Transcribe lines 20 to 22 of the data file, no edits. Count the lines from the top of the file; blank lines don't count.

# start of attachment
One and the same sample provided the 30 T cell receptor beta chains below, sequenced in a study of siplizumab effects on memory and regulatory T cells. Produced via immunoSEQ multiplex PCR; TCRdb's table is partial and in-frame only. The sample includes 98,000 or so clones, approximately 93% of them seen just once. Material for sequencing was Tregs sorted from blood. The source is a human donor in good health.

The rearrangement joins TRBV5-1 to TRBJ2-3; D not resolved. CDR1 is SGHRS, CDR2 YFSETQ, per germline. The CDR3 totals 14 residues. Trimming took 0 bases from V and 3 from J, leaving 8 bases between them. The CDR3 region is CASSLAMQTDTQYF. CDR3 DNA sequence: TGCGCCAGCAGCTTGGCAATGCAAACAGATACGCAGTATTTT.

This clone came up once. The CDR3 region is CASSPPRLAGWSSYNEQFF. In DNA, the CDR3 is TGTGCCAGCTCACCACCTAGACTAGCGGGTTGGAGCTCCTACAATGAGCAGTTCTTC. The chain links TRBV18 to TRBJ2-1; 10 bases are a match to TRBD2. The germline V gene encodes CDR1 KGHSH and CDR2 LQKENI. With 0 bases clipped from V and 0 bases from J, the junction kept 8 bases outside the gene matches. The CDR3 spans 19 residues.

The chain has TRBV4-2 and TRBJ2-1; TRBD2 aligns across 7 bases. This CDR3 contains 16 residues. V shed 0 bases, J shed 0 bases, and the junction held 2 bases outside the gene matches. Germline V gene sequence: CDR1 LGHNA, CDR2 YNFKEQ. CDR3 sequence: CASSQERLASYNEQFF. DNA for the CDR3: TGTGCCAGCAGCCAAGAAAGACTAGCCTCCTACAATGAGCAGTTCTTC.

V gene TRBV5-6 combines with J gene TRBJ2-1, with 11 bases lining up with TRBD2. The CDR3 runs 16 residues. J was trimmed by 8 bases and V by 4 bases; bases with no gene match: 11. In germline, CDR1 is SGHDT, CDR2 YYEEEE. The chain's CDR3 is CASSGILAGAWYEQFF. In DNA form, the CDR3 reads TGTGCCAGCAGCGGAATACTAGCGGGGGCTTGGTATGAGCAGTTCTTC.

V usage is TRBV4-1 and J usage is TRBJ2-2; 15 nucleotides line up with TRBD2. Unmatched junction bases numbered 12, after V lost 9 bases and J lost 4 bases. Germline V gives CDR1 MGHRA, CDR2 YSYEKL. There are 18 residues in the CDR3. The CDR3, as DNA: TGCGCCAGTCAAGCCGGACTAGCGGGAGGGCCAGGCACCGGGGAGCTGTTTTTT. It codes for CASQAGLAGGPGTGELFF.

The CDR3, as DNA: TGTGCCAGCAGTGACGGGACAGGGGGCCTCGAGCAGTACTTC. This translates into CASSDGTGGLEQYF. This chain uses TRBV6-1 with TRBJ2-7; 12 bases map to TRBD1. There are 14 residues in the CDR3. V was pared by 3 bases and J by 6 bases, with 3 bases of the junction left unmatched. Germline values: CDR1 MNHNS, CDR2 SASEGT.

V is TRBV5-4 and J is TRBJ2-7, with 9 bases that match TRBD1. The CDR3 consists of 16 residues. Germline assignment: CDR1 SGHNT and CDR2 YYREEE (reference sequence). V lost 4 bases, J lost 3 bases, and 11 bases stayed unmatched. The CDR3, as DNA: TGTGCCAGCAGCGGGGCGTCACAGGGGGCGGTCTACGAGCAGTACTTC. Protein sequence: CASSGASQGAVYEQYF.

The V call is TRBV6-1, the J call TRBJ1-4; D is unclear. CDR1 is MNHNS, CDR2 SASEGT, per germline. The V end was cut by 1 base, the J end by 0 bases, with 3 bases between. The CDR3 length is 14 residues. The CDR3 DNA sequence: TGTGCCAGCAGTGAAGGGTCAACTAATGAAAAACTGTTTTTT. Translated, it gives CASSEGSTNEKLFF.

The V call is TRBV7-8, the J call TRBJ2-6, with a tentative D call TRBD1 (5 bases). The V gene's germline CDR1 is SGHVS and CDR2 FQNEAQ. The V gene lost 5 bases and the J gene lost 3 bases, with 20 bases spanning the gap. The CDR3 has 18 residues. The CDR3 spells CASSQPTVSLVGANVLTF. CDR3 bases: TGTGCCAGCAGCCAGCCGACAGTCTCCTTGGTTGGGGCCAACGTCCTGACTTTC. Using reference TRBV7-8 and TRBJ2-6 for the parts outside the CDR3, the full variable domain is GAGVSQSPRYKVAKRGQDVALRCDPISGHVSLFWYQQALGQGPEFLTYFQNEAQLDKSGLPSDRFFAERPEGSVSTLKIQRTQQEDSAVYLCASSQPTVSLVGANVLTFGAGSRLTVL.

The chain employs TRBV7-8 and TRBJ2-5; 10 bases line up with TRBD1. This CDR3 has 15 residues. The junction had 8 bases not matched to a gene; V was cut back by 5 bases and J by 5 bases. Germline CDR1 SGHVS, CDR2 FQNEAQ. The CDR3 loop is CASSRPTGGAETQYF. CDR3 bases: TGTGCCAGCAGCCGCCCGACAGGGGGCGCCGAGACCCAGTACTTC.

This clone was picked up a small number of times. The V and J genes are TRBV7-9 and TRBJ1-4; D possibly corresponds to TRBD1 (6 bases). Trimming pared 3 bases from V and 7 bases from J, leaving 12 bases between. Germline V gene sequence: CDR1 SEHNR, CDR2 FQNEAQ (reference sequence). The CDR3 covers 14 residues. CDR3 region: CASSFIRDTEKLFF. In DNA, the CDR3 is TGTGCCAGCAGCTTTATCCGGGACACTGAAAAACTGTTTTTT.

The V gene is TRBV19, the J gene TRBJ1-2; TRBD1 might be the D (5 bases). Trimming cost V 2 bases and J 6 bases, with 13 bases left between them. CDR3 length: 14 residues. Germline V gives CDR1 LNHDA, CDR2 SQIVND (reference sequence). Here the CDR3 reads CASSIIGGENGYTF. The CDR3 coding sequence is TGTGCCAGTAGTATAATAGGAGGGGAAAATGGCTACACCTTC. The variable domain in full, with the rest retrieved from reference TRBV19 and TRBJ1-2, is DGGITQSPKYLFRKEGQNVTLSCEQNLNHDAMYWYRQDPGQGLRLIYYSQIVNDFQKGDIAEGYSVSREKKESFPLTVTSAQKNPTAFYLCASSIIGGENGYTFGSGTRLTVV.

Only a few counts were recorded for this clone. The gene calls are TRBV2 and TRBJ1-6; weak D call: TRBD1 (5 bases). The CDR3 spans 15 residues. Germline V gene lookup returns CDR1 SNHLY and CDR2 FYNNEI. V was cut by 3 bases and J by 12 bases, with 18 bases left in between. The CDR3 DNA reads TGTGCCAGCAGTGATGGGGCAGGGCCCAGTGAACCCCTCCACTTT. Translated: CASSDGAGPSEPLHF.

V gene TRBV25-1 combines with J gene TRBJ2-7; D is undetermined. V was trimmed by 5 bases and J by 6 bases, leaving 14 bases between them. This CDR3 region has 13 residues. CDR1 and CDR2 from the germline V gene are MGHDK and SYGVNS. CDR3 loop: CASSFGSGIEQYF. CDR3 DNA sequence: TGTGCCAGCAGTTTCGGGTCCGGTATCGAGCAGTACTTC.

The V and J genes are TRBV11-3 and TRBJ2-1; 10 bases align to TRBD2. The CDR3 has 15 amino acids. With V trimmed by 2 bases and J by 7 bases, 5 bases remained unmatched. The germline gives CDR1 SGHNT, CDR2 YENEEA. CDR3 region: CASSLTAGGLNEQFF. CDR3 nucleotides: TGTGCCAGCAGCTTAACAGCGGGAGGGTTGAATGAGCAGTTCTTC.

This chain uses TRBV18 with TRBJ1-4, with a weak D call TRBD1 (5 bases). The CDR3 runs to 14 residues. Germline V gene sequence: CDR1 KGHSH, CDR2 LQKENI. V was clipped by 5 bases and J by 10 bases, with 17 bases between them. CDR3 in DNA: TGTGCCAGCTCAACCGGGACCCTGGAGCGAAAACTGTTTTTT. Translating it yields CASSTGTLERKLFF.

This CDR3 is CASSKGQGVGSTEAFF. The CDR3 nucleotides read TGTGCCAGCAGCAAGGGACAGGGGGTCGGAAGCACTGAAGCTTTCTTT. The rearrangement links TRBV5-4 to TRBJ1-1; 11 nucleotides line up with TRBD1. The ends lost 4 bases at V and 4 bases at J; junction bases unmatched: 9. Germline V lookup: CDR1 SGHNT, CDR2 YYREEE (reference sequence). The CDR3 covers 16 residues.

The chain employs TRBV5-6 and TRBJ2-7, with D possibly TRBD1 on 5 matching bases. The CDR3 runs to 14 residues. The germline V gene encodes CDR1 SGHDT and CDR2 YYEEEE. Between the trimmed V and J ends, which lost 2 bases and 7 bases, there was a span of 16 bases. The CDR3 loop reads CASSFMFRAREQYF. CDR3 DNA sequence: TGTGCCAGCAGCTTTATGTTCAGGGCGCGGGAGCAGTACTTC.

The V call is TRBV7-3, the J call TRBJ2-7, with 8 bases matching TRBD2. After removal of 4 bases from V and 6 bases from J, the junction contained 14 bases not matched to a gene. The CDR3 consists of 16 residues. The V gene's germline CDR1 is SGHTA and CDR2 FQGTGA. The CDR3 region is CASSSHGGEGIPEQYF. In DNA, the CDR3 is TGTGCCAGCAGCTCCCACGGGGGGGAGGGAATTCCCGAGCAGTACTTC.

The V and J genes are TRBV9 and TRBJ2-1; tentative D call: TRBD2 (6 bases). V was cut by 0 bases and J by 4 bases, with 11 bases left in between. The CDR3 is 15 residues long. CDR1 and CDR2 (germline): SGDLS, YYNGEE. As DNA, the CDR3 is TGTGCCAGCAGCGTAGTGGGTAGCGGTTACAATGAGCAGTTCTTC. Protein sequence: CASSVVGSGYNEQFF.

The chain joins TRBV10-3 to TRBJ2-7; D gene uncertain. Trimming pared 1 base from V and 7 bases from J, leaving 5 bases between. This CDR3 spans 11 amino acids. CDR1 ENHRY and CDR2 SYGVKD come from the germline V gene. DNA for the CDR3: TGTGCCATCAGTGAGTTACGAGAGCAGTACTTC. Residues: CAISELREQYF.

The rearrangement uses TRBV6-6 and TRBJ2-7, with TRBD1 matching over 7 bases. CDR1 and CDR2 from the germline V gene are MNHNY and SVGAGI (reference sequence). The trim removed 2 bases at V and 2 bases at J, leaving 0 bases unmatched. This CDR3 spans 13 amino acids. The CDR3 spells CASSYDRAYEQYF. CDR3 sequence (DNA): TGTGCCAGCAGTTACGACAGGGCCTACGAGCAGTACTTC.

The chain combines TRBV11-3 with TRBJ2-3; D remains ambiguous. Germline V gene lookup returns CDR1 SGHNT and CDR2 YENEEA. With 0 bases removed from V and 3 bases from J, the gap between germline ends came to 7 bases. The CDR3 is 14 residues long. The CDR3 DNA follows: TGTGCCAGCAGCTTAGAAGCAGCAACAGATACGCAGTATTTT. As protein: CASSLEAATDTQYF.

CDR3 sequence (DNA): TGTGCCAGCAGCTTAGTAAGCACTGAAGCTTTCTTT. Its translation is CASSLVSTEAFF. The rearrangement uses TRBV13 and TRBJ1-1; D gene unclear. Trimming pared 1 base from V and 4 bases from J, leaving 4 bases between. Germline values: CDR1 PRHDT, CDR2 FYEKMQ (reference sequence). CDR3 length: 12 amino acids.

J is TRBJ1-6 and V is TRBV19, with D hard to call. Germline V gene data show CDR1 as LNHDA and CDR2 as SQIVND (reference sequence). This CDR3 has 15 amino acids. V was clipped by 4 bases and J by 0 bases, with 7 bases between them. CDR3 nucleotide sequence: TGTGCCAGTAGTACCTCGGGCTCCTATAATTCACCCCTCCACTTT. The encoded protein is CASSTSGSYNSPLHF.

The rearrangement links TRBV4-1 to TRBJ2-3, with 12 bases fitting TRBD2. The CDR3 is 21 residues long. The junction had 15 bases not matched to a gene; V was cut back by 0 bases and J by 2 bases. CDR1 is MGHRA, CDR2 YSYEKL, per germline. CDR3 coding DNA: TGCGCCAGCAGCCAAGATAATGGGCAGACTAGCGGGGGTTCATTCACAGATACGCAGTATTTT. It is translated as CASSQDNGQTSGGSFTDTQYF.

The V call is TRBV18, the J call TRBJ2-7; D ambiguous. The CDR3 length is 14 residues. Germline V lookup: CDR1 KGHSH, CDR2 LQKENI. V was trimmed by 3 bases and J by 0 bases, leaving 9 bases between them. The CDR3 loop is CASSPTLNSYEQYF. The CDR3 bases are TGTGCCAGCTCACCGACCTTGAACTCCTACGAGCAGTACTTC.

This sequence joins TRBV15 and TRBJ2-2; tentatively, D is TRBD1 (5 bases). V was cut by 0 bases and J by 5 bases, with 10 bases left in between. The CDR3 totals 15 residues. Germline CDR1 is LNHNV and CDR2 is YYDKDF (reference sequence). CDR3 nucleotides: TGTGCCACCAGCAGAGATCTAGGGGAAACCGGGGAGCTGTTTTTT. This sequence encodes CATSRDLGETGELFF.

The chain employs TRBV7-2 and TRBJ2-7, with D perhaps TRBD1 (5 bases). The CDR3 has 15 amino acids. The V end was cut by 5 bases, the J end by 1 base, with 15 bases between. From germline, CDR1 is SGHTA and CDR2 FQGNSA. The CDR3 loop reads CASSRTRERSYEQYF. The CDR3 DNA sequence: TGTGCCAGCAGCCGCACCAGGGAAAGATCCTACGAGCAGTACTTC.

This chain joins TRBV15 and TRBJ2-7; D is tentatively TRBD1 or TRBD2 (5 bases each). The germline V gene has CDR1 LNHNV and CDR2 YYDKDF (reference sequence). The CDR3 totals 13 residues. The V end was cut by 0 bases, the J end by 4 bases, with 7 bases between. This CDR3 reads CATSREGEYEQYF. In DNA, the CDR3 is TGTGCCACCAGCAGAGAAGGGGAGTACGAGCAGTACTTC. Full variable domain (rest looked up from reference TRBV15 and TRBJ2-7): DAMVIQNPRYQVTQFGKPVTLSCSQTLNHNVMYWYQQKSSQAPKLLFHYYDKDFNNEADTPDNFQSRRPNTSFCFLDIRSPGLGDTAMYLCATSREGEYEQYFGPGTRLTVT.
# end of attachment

The V call is TRBV7-3, the J call TRBJ2-7, with 8 bases matching TRBD2. After removal of 4 bases from V and 6 bases from J, the junction contained 14 bases not matched to a gene. The CDR3 consists of 16 residues. The V gene's germline CDR1 is SGHTA and CDR2 FQGTGA. The CDR3 region is CASSSHGGEGIPEQYF. In DNA, the CDR3 is TGTGCCAGCAGCTCCCACGGGGGGGAGGGAATTCCCGAGCAGTACTTC.

The V and J genes are TRBV9 and TRBJ2-1; tentative D call: TRBD2 (6 bases). V was cut by 0 bases and J by 4 bases, with 11 bases left in between. The CDR3 is 15 residues long. CDR1 and CDR2 (germline): SGDLS, YYNGEE. As DNA, the CDR3 is TGTGCCAGCAGCGTAGTGGGTAGCGGTTACAATGAGCAGTTCTTC. Protein sequence: CASSVVGSGYNEQFF.

The chain joins TRBV10-3 to TRBJ2-7; D gene uncertain. Trimming pared 1 base from V and 7 bases from J, leaving 5 bases between. This CDR3 spans 11 amino acids. CDR1 ENHRY and CDR2 SYGVKD come from the germline V gene. DNA for the CDR3: TGTGCCATCAGTGAGTTACGAGAGCAGTACTTC. Residues: CAISELREQYF.